The journey to reform of criminal records disclosure has been long, but we have arrived at last, says Rosie Brighouse.
On 28 November 2020, nearly two years after the Supreme Court found the regime for criminal records checks to be incompatible with the Human Rights Act 1998, two statutory instruments came into force to rectify the incompatibility (the Rehabilitation of Offenders Act 1974 (Exceptions) Order 1975 (Amendment) (England and Wales) Order 2020 SI No 1373 and the Police Act 1997 (Criminal Record Certificates: Relevant Matters) (Amendment) (England and Wales) Order 2020 SI No 1364). Multiple convictions and youth cautions will no longer be disclosed automatically to potential employers. Tens of thousands of people will now receive clear Disclosure and Barring Service (DBS) certificates, opening up employment and volunteering opportunities that were previously out of their reach.
These changes have been hard fought for over many years. A very wide range of jobs or volunteering roles require a standard or enhanced criminal records certificate from the DBS, and employers considering applicants for such roles are also empowered to require applicants to disclose their criminal records at the point of application. Risk-averse employers will often choose not to appoint or even shortlist a candidate with a criminal record, with the result that even historic or very minor contact with the criminal justice system can severely restrict a person’s options for the rest of their life. Following the seminal case of R (T and another) v Secretary of State for the Home Department and another  UKSC 35
; October 2014 Legal Action
the first stage of reforms was introduced, restricting the types of convictions and cautions that had to be disclosed. The system nonetheless resulted in significant unfairness and further litigation was needed.
Consequently, a number of different cases targeting different parts of the regime came together in the Supreme Court as Re application by Gallagher for judicial review (Northern Ireland); R (P, G and W) v Secretary of State for the Home Department and another; R (P) v Secretary of State for the Home Department and others  UKSC 3
; April 2019 Legal Action
25.1See also April 2019 Legal Action 9.
The court’s judgment, handed down in January 2019, found that two aspects of the regime were disproportionate and therefore in breach of article 8 of the European Convention on Human Rights
: first, the multiple conviction rule, which provided that if a person had more than one conviction then they had to be disclosed regardless of how old or minor the convictions might be; and, second, the disclosure of reprimands and warnings given to children (now called youth cautions), the very function of which is to avoid drawing children into the criminal justice system.
The judgment came in the wake of numerous reports and reviews that criticised the existing criminal records system and called for comprehensive reform. The government had repeatedly refused to review the system while the litigation was ongoing, so it was hoped that the Supreme Court judgment would herald a prompt but thorough legislative response. Disappointment followed. An apparent combination of Brexit distraction and political inertia resulted in a very lengthy delay. Plans were eventually announced in July 20202‘Government plan new changes to criminal records disclosure regime’, Home Office/Ministry of Justice news story, 9 July 2020.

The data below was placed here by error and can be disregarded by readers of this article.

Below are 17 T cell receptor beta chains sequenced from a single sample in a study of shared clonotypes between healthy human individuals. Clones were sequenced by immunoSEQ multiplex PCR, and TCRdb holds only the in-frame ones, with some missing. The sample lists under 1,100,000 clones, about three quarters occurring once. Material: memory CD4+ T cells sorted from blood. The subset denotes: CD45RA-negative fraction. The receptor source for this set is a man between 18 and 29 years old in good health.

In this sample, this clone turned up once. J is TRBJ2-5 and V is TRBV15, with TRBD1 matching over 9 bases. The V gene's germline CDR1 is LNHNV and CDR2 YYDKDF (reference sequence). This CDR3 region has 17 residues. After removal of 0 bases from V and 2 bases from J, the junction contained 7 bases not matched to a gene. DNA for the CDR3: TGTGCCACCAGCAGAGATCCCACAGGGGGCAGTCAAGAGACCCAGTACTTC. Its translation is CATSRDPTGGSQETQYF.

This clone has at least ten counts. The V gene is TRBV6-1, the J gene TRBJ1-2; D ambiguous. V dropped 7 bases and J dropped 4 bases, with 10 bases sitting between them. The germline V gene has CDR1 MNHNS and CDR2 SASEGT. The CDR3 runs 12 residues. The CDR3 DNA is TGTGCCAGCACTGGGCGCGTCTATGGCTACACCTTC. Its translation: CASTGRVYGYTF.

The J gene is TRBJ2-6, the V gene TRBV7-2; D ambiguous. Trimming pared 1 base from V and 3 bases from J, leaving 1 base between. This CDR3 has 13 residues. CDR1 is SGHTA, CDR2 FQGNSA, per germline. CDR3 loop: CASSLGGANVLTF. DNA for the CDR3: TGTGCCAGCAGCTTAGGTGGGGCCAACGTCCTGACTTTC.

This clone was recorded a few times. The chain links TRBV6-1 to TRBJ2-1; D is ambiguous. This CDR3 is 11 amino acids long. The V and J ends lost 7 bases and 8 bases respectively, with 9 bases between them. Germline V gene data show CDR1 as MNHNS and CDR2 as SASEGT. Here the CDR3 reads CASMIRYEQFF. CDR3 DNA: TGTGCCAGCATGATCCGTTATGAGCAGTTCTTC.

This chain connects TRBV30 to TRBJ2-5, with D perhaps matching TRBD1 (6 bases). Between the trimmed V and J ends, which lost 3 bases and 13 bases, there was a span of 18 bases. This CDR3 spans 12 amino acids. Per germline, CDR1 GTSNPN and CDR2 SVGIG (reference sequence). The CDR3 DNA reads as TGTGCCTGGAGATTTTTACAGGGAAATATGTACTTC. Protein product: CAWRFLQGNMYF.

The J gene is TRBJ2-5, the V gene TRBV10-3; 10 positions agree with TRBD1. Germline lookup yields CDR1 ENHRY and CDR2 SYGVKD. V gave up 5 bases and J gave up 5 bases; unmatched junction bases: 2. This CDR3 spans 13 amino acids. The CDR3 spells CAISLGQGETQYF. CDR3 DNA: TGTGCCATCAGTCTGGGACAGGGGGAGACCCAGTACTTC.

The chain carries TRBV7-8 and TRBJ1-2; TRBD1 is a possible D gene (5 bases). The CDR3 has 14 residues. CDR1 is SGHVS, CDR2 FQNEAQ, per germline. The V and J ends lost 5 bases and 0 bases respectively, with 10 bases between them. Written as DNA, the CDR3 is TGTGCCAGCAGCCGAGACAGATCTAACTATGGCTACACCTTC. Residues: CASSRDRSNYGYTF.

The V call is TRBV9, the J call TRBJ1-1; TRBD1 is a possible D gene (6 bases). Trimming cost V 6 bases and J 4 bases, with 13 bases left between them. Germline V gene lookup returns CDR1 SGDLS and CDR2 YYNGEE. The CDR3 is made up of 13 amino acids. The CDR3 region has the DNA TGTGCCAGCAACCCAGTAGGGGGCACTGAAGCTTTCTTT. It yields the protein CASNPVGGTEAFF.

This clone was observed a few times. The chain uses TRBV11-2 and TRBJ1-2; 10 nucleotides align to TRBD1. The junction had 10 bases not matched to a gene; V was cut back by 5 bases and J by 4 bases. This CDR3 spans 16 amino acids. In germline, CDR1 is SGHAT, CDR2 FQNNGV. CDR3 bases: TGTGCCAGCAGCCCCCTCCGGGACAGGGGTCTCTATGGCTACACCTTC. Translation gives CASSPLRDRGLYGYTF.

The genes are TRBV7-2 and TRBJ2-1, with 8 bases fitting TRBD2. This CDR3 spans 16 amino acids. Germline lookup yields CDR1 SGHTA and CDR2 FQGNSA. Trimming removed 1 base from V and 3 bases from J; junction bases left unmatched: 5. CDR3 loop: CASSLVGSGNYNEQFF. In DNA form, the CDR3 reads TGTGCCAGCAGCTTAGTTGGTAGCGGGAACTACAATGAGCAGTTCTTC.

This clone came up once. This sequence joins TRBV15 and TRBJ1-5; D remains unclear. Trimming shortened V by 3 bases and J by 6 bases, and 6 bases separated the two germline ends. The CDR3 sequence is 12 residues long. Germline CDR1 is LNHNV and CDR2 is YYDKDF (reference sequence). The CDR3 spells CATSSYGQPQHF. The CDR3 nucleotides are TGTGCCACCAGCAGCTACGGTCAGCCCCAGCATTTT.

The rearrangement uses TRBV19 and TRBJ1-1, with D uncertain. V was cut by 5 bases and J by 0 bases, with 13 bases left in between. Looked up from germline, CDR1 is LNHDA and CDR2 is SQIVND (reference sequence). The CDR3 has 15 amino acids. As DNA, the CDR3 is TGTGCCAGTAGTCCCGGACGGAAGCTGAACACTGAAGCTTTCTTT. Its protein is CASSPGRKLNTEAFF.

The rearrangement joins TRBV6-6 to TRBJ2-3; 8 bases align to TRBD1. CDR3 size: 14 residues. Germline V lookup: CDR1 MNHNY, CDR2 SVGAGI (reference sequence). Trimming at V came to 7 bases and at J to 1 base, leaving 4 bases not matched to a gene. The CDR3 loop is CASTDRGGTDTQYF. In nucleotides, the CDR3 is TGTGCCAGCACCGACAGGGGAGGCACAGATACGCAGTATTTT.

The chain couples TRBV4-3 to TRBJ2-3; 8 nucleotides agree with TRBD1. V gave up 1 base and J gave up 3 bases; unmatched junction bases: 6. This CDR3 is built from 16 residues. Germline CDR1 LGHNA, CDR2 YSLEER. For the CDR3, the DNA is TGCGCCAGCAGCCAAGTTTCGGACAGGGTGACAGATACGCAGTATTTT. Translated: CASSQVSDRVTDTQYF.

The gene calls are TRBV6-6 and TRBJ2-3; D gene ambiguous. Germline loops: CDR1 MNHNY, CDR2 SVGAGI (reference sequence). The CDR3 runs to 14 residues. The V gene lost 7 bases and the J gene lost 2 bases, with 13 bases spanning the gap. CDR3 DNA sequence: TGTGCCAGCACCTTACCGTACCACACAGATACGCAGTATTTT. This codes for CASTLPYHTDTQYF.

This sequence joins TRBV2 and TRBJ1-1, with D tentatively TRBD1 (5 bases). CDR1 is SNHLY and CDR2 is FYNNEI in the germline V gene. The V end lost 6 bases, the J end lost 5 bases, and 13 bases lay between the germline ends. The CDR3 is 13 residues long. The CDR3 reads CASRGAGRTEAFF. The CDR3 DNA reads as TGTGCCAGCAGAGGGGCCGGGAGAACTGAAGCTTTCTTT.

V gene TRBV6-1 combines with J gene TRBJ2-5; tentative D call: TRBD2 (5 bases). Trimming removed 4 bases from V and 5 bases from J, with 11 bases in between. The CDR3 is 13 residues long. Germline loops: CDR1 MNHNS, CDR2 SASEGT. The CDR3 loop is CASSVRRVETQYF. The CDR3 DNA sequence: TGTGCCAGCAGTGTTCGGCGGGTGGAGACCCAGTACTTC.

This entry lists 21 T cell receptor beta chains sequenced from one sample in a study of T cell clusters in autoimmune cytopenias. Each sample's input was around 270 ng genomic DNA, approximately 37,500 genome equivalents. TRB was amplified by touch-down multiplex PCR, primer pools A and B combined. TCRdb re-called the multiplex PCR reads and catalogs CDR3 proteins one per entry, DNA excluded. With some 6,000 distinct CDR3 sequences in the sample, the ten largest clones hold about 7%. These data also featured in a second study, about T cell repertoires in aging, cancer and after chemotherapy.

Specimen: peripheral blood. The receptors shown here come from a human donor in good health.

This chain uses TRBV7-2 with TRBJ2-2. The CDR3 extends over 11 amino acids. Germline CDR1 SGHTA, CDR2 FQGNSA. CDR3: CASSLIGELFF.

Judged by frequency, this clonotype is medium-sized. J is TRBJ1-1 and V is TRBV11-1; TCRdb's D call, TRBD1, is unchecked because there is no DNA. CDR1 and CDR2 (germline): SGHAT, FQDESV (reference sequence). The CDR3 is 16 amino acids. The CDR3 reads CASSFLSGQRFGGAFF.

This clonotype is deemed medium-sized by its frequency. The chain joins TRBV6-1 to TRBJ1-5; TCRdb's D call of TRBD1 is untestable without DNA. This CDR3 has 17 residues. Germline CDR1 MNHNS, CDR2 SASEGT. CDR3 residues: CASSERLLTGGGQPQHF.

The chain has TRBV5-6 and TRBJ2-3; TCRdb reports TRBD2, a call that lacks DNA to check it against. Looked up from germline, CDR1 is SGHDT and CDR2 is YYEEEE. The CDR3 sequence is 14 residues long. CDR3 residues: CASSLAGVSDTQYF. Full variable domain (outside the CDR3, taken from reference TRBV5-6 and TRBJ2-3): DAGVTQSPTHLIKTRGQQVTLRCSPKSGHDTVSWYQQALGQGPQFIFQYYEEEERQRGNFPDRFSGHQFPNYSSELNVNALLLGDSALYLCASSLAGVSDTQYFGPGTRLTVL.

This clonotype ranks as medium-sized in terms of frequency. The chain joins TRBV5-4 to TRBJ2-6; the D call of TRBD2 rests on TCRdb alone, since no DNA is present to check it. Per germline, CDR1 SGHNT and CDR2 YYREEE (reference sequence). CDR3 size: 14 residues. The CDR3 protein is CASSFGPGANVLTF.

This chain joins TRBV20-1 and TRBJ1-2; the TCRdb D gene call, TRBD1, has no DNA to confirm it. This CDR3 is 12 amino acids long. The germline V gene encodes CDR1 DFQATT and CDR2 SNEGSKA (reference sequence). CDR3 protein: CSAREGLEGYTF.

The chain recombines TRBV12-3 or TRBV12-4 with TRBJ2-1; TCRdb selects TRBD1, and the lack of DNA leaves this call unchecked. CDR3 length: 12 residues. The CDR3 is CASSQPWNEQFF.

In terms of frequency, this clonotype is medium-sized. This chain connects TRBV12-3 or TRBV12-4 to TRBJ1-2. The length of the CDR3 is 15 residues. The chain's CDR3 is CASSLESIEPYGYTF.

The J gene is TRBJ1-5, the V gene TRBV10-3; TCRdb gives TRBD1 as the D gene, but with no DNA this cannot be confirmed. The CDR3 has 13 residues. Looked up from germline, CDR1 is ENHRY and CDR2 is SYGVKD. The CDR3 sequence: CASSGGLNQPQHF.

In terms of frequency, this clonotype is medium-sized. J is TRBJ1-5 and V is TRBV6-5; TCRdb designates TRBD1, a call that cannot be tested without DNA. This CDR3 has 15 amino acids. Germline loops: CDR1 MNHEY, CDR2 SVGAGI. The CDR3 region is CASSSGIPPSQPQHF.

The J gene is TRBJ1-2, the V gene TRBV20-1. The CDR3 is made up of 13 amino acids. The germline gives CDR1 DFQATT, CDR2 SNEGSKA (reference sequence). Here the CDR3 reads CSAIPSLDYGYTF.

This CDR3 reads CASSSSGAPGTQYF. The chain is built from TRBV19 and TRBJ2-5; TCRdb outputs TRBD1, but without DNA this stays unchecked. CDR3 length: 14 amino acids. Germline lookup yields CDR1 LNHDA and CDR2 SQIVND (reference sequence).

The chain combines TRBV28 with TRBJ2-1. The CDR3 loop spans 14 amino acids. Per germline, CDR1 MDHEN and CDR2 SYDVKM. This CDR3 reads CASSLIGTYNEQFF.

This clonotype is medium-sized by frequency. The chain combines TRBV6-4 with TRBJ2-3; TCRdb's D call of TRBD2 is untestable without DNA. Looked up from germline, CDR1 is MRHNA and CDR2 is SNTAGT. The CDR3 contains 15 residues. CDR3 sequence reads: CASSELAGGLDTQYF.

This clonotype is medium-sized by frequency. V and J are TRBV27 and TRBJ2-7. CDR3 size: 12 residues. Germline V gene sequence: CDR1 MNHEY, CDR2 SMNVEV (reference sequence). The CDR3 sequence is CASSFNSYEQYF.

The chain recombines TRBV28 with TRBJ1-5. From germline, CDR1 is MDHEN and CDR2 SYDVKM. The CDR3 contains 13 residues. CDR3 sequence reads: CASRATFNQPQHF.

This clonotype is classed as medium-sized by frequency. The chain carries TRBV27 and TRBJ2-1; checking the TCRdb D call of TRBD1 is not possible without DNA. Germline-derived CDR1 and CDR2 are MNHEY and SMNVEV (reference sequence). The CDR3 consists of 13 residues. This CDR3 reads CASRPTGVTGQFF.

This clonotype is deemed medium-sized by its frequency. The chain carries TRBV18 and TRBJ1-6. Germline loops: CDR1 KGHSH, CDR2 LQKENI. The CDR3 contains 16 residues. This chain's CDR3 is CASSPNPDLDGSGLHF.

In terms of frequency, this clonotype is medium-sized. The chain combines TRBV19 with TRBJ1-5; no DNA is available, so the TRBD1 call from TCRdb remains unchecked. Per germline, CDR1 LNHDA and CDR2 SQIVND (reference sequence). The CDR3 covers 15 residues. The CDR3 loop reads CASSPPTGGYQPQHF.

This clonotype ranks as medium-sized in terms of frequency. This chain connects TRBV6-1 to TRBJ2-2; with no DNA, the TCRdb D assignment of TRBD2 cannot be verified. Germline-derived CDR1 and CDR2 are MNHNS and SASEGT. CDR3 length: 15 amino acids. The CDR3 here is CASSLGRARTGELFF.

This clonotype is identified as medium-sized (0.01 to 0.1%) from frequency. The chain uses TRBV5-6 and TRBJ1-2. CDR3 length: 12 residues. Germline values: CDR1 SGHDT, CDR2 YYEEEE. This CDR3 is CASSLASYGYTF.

and the resulting changes came into force via statutory instrument on 28 November 2020.
The changes are very welcome and have the potential to affect the lives of many thousands of people. They are, nonetheless, limited and address only the two specific parts of the regime identified as disproportionate by the Supreme Court. Concerns remain about the criminal records regime in general, particularly its propensity to compound the injustice and inequality that exist within the wider criminal justice system. The changes have also come into force in the middle of a densely crowded news cycle and accordingly have been largely unreported despite all stages of the actual litigation having received widespread coverage. There is therefore a real risk that those who benefit from the reforms are unaware and will continue, unnecessarily, to avoid applying for any roles that require standard or enhanced DBS checks.
Liberty represented P in the litigation. P had been required by the multiple convictions rule to disclose details of two offences, one of shoplifting and one of failing to attend court, which took place in the midst of a mental health crisis more than two decades ago. As a result, she had been unable to pursue her dream of working with young children as a teaching assistant. Despite winning at every stage, it took approximately six years for this litigation to result in the changes she sought and she is now nearing retirement age. Her perseverance and determination have ultimately been rewarded but we have all learned, once again, that strategic litigation is rarely, if ever, a quick route to success.